The debt incurred to build the nuclear plants would remain associated with the nuclear plants. The nuclear plants would be operated by the very same personnel that run them today. Again, no real change here.

The change comes with Hydro’s non-nuclear plants, which I propose be sold off to companies in the private sector. The plants could be organized into several electricity generating companies and sold through a public offering, as the Nova Scotia government is doing with its privatization of Nova Scotia Power, and as many other governments around the world have done. These plants would be sold with their associated debt, and would fetch for Ontario taxpayers something in the area of $15 to $20 billion. The $15 billion need not come in all at once either – many governments are selling off their utilities in several tranches, and even then on the installment plan.

For example, in the UK only 60% of the government’s stake was sold, and then it was payable in two installments, over the course of two years. Spreading out the revenues is desirable because it doesn’t overload the equity markets, and so keeps the value of the government’s asset high, while producing a continuing revenue stream for the government.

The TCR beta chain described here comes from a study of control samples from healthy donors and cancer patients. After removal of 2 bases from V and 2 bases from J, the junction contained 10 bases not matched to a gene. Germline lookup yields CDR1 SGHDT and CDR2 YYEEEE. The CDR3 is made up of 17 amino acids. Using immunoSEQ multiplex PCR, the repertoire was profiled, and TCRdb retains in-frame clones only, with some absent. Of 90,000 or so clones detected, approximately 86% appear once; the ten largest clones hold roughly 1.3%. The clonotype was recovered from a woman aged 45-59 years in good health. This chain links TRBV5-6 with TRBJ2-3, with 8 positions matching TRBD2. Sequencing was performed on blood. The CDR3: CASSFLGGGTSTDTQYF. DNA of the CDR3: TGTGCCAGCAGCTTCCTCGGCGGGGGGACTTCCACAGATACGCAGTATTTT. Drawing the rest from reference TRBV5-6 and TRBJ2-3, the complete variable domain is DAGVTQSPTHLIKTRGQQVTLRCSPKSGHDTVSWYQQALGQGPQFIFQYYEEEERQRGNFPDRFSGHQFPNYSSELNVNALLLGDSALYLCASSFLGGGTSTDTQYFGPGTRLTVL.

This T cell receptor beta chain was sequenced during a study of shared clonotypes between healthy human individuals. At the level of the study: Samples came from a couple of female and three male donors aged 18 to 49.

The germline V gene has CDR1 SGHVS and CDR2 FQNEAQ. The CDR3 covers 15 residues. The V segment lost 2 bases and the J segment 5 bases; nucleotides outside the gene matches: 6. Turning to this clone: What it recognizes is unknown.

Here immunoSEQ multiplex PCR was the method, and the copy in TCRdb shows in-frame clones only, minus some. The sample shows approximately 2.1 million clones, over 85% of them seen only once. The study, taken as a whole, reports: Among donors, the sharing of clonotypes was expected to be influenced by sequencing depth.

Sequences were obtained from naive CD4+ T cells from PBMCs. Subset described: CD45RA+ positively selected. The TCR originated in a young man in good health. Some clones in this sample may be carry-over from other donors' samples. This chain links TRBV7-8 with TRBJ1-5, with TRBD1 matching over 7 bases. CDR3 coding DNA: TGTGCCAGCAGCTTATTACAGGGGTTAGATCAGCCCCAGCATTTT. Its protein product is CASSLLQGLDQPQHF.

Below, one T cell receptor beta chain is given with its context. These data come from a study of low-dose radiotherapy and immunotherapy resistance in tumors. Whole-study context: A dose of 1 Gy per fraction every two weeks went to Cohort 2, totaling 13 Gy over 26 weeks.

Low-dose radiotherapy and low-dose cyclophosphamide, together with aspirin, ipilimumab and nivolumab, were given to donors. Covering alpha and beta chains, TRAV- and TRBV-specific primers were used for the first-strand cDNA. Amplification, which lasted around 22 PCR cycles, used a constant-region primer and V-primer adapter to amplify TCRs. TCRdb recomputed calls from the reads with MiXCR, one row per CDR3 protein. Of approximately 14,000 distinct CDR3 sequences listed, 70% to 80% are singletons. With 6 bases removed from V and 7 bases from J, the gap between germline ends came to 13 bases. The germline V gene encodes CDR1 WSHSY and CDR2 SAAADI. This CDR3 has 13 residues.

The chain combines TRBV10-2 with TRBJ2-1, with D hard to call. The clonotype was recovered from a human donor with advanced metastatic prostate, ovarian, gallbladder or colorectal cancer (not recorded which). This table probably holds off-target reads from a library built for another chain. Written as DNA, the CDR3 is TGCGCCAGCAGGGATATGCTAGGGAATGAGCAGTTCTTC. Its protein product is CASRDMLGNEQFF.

The revenue stream doesn’t end, even after all the installments are paid, because the new, private sector companies have become taxpaying members of society. If just the non-nuclear stations were in the private sector, annual provincial income tax could come to $500 million per year, quite apart from the economic growth, and increased tax revenues, that would flow from lower electricity rates. If all electricity was subject to the same taxes as any other business or another commodity, billions in additional revenues would come in to the provincial purse.  Those revenues could be used to lower taxes for the rest of society, creating a more level playing field. They could be used to lower the deficit or the debt, reducing future interest payments. They could be used to finance our social safety net. Or they could be used for all three.

How you choose to allocate those funds among those purposes is an area for legitimate disagreement, and I would be disappointed if the members around this room did not disagree strongly about what this province’s spending priorities should be. But whether you choose to privatize some of the Hydro system, to give yourself the freedom to choose among those options, should not be a matter of serious controversy for most fair-minded people in this room. Privatizing Hydro helps socialists be socialists and helps capitalists be capitalists. Be yourselves, honourable members, and privatize Ontario Hydro.